OPEC could agree to start easing oil output cuts in 2019

OPEC could agree in June to begin easing current oil production curbs in 2019. The Organization of the Petroleum Exporting Countries (OPEC) logo is pictured at OPEC’s headquarters in Vienna. (AFP)
Updated 12 March 2018
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OPEC could agree to start easing oil output cuts in 2019

DUBAI: Iranian oil minister Bijan Zanganeh said OPEC could agree in June to begin easing current oil production curbs in 2019, the Wall Street Journal reported on Sunday.
Zanganeh also told the WSJ in an interview that Iran wanted OPEC to work to keep oil prices around $60 a barrel to contain US shale oil production.
“If the price jumps around $70 ... it will motivate more production in shale oil in the United States,” Zanganeh said.
Iran will press for carefully bringing back some of its own production, the WSJ cited Zanganeh as saying, adding the OPEC member currently pumps about 3.8 million barrels per day (bpd) and could produce about 100,000 bpd more. He did not say when Iran could raise its output.
Iran is allowed to pump up to 3.8 million bpd under a global pact between OPEC, Russia and other oil producers to limit supply. OPEC meets next in June.


Oman ‘still needs expats,’ ministry says

Updated 4 min 44 sec ago
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Oman ‘still needs expats,’ ministry says

  • The ministry said expat workers are needed because the country is working on “mega infrastructure projects”
  • Expats make up almost 90 percent of Oman’s private sector workforce, which the government has been trying to reduce

DUBAI: Driving down the number of expat workers in Oman’s private sector is “going to take a long time,” a senior official at the Ministry of Manpower said, highlighting infrastructure projects as areas where expat workers are needed.
Despite ongoing efforts to integrate more Omanis in the workforce, the ministry said the country still needs expat workers for “mega infrastructure projects.”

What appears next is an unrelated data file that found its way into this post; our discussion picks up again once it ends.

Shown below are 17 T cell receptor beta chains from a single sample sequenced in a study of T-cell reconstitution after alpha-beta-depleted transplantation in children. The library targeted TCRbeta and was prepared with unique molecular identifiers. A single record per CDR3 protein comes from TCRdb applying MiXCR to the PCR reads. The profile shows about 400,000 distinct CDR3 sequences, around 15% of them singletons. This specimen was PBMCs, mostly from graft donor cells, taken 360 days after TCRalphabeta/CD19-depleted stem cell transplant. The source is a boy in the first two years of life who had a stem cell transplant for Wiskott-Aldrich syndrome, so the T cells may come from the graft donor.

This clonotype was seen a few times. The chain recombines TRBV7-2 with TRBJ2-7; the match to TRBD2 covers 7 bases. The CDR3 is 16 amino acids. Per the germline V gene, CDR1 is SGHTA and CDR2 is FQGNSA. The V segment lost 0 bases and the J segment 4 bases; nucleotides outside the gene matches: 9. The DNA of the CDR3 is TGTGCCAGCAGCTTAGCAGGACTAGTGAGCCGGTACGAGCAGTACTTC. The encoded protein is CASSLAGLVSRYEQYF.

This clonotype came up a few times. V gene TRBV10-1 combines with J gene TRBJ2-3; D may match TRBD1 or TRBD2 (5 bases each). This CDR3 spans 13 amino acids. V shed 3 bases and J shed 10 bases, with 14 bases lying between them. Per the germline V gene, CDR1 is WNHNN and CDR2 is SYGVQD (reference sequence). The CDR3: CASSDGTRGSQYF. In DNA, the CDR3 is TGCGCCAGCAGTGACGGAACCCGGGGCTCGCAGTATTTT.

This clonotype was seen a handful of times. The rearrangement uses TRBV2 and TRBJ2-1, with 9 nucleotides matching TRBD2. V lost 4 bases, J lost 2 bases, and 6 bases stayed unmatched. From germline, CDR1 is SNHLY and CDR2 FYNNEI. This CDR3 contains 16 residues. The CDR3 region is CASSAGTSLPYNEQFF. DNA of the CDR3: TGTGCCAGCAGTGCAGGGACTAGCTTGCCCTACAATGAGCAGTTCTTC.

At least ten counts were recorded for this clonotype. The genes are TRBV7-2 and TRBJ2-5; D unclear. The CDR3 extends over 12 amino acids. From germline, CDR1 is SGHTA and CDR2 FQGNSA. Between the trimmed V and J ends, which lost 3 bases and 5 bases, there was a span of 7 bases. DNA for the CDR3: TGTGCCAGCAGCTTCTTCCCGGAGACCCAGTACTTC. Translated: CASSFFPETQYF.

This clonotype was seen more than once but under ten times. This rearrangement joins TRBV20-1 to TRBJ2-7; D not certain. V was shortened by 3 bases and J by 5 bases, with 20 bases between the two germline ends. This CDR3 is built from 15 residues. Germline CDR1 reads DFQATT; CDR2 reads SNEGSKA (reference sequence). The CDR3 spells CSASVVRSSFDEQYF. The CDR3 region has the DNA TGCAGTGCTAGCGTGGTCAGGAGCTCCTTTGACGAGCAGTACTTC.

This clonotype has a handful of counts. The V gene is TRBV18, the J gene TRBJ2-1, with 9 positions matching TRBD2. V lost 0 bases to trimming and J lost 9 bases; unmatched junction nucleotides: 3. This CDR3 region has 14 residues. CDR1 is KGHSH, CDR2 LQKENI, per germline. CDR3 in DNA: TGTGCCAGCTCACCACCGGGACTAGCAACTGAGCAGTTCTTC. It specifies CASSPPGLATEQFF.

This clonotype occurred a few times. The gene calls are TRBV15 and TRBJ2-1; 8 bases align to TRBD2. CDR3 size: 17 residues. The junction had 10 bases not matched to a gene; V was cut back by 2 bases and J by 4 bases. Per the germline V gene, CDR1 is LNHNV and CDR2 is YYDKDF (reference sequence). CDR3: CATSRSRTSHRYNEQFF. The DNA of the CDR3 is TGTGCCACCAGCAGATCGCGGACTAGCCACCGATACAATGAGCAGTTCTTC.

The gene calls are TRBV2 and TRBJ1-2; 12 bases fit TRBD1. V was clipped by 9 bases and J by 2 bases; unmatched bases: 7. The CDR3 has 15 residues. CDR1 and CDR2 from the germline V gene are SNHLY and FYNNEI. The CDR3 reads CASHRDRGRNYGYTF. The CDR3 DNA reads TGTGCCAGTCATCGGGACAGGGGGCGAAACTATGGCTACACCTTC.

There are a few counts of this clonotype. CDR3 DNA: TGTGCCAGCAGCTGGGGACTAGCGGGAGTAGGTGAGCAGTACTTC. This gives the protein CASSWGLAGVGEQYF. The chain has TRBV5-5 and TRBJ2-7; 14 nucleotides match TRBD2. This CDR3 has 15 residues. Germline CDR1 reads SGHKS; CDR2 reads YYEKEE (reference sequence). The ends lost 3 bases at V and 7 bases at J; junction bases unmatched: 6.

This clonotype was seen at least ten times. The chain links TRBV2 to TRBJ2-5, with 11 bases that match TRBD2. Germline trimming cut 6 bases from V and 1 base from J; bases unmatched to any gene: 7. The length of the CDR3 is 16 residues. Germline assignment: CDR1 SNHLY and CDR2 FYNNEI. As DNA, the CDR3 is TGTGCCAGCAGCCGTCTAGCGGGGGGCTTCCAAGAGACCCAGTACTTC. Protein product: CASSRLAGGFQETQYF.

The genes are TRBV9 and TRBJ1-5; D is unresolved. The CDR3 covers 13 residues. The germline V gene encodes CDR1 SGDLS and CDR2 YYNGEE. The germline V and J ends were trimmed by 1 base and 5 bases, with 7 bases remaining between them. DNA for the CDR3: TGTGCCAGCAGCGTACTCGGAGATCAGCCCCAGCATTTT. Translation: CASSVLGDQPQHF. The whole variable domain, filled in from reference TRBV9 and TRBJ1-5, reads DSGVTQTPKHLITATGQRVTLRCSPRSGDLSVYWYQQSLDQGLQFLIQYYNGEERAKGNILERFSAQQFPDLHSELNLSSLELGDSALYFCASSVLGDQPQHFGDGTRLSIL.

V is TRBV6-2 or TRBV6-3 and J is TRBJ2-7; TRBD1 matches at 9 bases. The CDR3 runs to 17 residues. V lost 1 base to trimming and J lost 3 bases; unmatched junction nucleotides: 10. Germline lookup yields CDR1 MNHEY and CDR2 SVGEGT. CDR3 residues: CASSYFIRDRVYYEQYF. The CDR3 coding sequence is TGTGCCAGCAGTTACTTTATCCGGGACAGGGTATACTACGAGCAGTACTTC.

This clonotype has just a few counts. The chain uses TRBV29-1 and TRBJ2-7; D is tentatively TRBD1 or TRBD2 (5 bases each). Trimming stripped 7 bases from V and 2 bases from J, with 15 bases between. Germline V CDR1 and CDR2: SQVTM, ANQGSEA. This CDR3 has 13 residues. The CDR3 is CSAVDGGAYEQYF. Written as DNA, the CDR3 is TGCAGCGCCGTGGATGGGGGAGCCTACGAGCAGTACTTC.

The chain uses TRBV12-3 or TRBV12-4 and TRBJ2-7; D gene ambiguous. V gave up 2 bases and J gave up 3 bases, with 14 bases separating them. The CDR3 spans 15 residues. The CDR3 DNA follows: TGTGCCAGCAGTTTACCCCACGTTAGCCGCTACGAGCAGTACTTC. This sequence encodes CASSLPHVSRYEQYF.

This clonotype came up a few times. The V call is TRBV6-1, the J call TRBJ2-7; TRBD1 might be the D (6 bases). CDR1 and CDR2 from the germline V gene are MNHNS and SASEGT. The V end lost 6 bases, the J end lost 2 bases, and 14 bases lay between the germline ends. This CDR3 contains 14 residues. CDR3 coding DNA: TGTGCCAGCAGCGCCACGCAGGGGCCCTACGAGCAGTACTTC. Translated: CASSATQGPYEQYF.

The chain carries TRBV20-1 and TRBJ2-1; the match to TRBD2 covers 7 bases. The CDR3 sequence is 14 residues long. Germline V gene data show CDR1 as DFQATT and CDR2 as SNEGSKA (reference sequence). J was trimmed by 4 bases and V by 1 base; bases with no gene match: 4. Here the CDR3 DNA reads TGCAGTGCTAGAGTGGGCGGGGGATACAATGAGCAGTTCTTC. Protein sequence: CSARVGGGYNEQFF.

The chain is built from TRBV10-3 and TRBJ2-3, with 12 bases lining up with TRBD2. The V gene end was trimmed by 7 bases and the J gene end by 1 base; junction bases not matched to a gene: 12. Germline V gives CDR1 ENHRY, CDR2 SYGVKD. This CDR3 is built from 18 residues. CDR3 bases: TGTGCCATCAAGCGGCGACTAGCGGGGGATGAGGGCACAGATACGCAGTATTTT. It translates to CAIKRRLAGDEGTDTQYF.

Expats make up almost 90 percent of Oman’s private sector workforce, which the government has been trying to reduce through its Omanization policies.
“Some professions in the private sector are Omanized and restricted to Omanis, such as administrative professions and some senior leadership positions, such as personnel managers and human resource managers. The Ministry of Manpower also issued a decision to ban the recruitment of a non-Omani labor force in some professions, as well introduced a hike in work permit fees for the expatriate labor force,” Salim bin Nasser Al Harami, Director General of Planning and Development at the Ministry of Manpower, told local daily Times of Oman.
The expatriate visa ban halted the hiring of expats to jobs across 87 sectors which include information systems, accounting and finance, sales and marketing, administration, human resources and insurance.
These efforts resulted in a two percent decline in October, which Al Hadrami said was a “a good and positive indicator.”
The National Center for Statistics & Information in Oman reported that of the 2,041,190 workers in the private sector, only 250,717 are Omanis, with the vast majority – 87.72 percent – being expatriates.
The Omanization drive aims to recruit more of local citizens in private companies — a similar push across the GCC where countries like Saudi Arabia and Kuwait who have also been trying to increase the number of nationals in private sector employment.